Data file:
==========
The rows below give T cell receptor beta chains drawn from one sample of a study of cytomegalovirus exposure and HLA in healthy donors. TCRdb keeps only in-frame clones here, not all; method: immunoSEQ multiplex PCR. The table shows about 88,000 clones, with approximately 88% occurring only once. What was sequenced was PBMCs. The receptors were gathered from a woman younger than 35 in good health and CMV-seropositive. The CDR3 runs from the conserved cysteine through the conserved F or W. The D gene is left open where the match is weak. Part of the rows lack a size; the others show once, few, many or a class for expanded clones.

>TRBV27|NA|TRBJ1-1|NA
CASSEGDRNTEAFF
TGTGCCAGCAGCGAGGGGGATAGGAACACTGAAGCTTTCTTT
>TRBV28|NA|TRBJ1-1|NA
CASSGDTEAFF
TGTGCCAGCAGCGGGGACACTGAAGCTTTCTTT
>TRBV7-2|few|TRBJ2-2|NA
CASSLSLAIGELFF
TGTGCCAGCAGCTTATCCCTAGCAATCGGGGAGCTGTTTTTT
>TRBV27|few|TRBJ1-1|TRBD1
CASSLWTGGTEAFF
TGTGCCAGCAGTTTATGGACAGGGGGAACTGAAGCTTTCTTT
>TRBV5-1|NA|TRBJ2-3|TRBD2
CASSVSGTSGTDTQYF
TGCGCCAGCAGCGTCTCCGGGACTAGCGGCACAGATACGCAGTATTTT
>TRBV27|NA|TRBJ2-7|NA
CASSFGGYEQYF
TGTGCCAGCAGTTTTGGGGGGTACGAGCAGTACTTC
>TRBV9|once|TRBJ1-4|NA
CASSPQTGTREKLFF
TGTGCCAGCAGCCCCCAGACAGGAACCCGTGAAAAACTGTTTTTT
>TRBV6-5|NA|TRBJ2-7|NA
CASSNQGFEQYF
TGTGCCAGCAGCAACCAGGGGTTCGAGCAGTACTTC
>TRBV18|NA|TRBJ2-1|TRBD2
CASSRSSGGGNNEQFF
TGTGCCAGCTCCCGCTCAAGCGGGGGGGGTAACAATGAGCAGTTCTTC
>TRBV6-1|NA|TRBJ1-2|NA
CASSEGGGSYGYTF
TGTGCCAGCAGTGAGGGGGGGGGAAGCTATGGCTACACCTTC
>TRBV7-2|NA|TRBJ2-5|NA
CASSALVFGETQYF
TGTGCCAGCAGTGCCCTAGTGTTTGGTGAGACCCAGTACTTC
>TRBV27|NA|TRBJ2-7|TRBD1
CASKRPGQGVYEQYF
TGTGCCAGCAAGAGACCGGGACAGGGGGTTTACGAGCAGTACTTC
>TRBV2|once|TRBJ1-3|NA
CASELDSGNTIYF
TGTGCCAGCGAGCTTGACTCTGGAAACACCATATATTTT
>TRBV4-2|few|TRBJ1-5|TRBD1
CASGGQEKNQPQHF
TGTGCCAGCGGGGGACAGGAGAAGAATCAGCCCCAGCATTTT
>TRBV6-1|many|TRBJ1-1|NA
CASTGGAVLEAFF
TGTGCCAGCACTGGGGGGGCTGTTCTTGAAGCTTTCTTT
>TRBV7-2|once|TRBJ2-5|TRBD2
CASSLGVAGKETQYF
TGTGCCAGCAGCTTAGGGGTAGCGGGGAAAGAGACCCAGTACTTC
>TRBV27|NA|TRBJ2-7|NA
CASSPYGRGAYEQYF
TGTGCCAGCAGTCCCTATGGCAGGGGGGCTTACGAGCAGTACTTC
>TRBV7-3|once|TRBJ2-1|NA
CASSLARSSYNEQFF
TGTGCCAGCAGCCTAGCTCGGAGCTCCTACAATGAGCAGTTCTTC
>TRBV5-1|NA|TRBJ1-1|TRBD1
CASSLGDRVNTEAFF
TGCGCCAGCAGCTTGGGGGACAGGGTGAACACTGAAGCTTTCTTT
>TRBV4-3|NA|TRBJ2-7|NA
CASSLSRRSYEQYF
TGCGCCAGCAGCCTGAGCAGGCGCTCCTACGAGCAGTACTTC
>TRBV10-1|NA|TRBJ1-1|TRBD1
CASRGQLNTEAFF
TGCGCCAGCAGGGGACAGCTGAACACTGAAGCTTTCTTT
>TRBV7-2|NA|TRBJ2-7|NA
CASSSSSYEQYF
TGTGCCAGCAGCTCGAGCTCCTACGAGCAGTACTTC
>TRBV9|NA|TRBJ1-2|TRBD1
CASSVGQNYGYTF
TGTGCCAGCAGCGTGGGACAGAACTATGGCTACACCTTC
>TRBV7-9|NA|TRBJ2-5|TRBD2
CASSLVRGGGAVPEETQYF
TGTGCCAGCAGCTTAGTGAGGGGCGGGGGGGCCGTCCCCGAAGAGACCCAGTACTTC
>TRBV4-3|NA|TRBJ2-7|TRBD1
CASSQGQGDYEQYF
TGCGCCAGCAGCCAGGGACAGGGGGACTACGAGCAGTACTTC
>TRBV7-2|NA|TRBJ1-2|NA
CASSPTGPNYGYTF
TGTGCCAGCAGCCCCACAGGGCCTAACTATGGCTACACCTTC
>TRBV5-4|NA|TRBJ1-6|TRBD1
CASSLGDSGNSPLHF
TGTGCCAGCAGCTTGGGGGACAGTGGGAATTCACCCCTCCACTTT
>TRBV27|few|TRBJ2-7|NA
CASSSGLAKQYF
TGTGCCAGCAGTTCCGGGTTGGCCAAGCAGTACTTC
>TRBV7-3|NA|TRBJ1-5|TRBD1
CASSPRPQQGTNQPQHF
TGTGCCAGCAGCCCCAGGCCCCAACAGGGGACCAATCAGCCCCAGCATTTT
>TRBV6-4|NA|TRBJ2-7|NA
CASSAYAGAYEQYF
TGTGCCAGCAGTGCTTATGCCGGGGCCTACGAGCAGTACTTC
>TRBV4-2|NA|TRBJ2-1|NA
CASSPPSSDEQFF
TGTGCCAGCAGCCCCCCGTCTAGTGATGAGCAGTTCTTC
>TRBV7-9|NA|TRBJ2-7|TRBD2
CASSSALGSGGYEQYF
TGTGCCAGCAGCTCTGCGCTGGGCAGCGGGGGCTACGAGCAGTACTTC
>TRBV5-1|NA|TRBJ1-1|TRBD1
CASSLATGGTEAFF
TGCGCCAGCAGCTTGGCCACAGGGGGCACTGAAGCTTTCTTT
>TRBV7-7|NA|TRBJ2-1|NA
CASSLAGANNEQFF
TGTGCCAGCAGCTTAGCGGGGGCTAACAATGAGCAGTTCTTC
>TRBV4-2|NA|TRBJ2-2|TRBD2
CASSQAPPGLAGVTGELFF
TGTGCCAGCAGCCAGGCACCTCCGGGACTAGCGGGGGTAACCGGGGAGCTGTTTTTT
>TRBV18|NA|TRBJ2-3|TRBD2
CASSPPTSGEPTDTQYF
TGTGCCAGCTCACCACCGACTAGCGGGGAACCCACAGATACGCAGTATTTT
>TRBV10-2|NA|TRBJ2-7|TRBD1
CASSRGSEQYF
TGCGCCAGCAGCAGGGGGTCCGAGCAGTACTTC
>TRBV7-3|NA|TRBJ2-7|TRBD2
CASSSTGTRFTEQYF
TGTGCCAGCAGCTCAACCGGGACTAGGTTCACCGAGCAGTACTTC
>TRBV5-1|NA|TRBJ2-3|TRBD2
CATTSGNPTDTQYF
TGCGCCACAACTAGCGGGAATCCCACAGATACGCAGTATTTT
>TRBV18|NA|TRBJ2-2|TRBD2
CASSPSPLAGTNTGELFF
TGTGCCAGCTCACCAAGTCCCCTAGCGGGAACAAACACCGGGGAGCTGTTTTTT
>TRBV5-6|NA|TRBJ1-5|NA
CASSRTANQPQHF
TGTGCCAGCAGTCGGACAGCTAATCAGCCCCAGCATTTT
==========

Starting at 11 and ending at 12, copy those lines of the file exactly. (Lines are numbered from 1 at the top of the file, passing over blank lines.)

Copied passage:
>TRBV27|few|TRBJ1-1|TRBD1
CASSLWTGGTEAFF